On Monday, the IDF destroyed a tunnel that had been dug from Gaza across the border into Israeli territory to carry out terrorist acts. Specifically, there was a plot to send operatives to kidnap Israelis to be used as hostages for the negotiation of the release of Palestinian prisoners.
The operation was a complete success. The tunnel was blasted out of existence using what Israeli Prime Minister Binyamin Netanyahu called “a breakthrough technology,” something that has been in the works for several years and has now become an effective tool in countering the incessant attempts on the part of Hamas, Islamic Jihad and others to infiltrate underground.
B’chasdei Shamayim, no Israeli soldiers or civilians were harmed. The tunnel was discovered and obliterated before it could pose any immediate danger to communities in southern Israel.
Furthermore, there is reason to be hopeful that it will mark a turning point in the tunnel war. An IDF officer was quoted on Wednesday as saying that Hamas and Islamic Jihad are shifting their focus away from digging tunnels in order to attack to maintaining their defensive infrastructure.
Perhaps now the terrorists of Gaza will realize the futility of continued tunneling and give up on it.
However, while the operation was a complete success on the ground, or under it, it was not completely successful in the field of media coverage or propaganda.
The statement from Iran condemning the “bloodthirsty Zionist regime” can be dismissed as the ranting of genocidal madmen, hardly worth a dishonorable mention.
Of more concern is the treatment given to the story in the global media.
The IDF in its statement on the operation stressed that the tunnel had penetrated deep into Israeli territory, was a clear violation of sovereignty and that appropriate action was taken to defend its citizenry.
This is an explanation that the regime in Tehran may not be able to comprehend or accept, but should suffice for most reasonable people elsewhere. That is, if they are presented with the facts.
Unfortunately, people who get their news from the Washington Post, the BBC and the Guardian were not presented with the facts, at least not all of them.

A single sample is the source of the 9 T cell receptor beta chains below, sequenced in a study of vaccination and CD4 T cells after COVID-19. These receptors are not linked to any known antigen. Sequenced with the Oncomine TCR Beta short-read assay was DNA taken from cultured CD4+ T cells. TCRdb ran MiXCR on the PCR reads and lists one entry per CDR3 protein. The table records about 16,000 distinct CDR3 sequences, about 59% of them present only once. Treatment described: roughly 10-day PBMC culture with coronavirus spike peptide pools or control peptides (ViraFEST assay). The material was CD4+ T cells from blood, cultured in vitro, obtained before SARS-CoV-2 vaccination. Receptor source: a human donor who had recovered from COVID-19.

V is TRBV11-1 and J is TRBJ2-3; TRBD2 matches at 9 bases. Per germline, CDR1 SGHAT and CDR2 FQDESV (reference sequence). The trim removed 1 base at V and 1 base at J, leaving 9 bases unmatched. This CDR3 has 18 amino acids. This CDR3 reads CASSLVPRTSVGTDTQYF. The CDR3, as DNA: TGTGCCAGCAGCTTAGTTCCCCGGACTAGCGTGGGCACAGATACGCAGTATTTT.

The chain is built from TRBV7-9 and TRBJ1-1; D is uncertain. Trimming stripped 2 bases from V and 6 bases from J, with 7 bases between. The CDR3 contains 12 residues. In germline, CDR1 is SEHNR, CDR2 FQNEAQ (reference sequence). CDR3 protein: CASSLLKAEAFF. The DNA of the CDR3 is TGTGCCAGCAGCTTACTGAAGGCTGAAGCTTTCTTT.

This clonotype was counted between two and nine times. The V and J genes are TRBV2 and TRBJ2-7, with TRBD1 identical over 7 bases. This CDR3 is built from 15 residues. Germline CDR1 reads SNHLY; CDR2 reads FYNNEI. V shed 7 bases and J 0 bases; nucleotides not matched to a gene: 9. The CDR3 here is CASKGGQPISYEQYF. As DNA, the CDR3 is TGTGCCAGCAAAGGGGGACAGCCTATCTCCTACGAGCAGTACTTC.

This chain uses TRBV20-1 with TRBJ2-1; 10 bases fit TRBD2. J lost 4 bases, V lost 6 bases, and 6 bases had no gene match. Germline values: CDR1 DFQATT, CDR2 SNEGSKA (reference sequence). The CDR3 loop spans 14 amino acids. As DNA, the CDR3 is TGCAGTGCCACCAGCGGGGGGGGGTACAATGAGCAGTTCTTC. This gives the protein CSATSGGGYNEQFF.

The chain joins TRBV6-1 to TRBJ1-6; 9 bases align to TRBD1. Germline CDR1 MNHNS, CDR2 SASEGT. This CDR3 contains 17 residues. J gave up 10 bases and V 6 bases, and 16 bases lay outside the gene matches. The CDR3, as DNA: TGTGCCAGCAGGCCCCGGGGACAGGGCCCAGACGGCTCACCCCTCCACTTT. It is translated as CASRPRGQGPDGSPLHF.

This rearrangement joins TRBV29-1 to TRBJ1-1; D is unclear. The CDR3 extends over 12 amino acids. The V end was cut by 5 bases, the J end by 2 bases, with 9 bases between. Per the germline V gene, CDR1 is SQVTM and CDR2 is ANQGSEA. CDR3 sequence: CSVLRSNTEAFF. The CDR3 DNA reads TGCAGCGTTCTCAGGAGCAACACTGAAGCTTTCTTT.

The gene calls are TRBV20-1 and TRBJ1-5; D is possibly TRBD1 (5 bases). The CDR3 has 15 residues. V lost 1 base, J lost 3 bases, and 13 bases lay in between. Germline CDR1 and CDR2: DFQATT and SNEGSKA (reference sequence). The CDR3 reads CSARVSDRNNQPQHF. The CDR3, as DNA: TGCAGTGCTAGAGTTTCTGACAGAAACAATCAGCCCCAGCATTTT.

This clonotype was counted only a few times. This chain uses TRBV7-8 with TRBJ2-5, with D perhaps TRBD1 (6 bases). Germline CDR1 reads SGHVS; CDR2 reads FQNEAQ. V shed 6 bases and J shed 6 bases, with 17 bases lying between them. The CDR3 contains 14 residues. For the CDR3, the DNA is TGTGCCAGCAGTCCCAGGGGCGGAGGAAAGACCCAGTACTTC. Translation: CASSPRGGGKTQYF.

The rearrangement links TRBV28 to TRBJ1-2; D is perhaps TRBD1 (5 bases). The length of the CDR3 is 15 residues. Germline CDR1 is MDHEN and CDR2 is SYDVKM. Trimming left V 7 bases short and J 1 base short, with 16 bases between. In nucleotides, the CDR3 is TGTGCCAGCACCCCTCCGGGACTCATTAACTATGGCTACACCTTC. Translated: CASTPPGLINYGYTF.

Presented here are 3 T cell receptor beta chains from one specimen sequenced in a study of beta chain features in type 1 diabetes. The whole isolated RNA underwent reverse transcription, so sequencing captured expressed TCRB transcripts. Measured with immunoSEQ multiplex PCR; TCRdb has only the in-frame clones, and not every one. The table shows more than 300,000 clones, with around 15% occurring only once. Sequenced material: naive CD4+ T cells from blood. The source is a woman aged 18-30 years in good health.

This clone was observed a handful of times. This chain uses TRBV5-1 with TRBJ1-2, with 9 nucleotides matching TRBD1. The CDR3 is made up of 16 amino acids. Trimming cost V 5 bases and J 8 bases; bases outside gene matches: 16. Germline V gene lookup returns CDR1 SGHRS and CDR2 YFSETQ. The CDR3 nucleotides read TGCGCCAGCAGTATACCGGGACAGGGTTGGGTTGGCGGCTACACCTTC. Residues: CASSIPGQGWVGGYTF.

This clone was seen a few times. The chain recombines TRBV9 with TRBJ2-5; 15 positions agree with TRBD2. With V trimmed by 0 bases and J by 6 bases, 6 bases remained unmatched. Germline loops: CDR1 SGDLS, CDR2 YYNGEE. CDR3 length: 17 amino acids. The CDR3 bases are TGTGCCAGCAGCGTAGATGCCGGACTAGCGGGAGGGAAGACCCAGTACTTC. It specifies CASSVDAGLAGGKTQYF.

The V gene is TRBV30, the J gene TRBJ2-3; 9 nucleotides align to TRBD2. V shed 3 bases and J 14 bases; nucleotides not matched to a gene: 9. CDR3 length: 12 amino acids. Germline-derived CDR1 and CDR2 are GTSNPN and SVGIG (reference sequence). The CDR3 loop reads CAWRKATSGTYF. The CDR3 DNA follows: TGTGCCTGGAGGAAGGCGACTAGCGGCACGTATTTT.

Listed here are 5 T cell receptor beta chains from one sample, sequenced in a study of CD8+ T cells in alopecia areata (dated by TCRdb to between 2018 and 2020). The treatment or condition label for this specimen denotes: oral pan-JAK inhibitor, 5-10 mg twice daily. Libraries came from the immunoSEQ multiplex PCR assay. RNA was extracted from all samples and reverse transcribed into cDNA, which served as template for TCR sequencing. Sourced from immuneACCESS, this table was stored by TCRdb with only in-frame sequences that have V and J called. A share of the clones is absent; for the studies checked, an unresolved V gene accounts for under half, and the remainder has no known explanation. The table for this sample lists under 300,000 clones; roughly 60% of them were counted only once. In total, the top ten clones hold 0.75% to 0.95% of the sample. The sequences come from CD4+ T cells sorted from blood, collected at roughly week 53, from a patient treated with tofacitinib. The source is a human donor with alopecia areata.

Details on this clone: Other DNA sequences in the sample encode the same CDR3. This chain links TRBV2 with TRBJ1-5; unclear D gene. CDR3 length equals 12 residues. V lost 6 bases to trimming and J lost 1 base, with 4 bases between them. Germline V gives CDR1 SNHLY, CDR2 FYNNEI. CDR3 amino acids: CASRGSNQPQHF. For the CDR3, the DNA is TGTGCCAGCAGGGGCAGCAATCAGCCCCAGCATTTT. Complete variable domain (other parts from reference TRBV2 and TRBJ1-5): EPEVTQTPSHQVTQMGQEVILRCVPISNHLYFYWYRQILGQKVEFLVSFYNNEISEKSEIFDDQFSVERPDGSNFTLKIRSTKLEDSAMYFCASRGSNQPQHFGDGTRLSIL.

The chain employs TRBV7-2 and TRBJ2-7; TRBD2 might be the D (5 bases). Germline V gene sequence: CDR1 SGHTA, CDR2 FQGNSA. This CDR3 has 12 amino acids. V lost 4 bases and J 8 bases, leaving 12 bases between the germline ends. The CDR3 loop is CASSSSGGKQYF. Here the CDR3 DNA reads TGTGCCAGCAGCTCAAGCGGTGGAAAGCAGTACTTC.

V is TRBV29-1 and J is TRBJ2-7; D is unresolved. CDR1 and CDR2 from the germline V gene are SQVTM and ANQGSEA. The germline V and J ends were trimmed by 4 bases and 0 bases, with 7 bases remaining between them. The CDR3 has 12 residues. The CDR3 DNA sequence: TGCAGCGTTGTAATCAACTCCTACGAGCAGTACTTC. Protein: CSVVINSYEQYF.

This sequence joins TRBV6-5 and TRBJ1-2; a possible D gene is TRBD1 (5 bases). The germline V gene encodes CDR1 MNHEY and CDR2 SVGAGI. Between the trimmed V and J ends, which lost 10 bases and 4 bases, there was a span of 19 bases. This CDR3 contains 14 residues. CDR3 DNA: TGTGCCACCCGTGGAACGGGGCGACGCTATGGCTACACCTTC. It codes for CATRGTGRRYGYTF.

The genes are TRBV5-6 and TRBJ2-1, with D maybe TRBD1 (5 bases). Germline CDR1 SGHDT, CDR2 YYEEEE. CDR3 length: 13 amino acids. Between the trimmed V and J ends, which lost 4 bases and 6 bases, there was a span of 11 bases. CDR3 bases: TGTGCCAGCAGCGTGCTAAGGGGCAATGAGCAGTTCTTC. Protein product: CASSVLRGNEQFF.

As the media watchdog Honest Reporting pointed out, all three failed to mention that the tunnel had been destroyed from the Israeli side of the border. Although they did say that the tunnel extended from Gaza into Israeli territory, that information was saved for the main story, not necessarily in the opening sentence, leaving the headline to give a false impression of what happened.
The BBC headlined their story, “Gaza: Palestinian militants killed as Israelis hit tunnel.” The Post and Guardian had very similar headlines.
The impression given is that it occurred in Gaza, which was not the case. This allowed Hamas and Islamic Jihad to portray the incident as an aggression against them, in their territory, which is what they proceeded to do, and vowing bloody retaliation as well.
Following a complaint about the distorted coverage, BBC was said to have printed a corrected version. However, a check on the BBC website on Wednesday showed the headline running unchanged.
Even if a correction was made, first impressions are hard to undo, especially when the audience wants to believe the worst. As for the Post and Guardian, no correction was made as of this writing.
The government spokesmen in Tehran don’t run retractions, at least when it comes to vilifications of Israel.
The IDF spokesman cannot be faulted for the mendacity of Israel’s sworn enemies, nor the bias or incompetence of some news organizations. He described the operation accurately, stressing the true nature of it, which was defensive.
And, as we see, there is a limit to how much a media watchdog can do to keep them honest. Ultimately, it is up to those journalists to monitor their own coverage, such that corrections and retractions should not be necessary.
Finally, a word about militants. All three news organizations mentioned above, and the rest of the global media, employed this marvel of political correctness in coverage of the tunnel action, as they do routinely — indeed, determinedly — in their reporting on the likes of Hamas, Islamic Jihad and Hezbollah.
The terminology has been a point of contention for years, and the media refuse to relent. They will not call a terrorist a terrorist. That is too subjective for them. Too much like taking sides. They prefer the euphemism militant, even though the term connotes as much an angry activist holding up a placard as a masked Palestinian carrying an automatic weapon.
But to the Israeli government and its citizens under constant threat from these bloodthirsty murderers, there is no other word for them.
Hamodia, too, will b’ezras Hashem continue to refer to them by what they are — terrorists.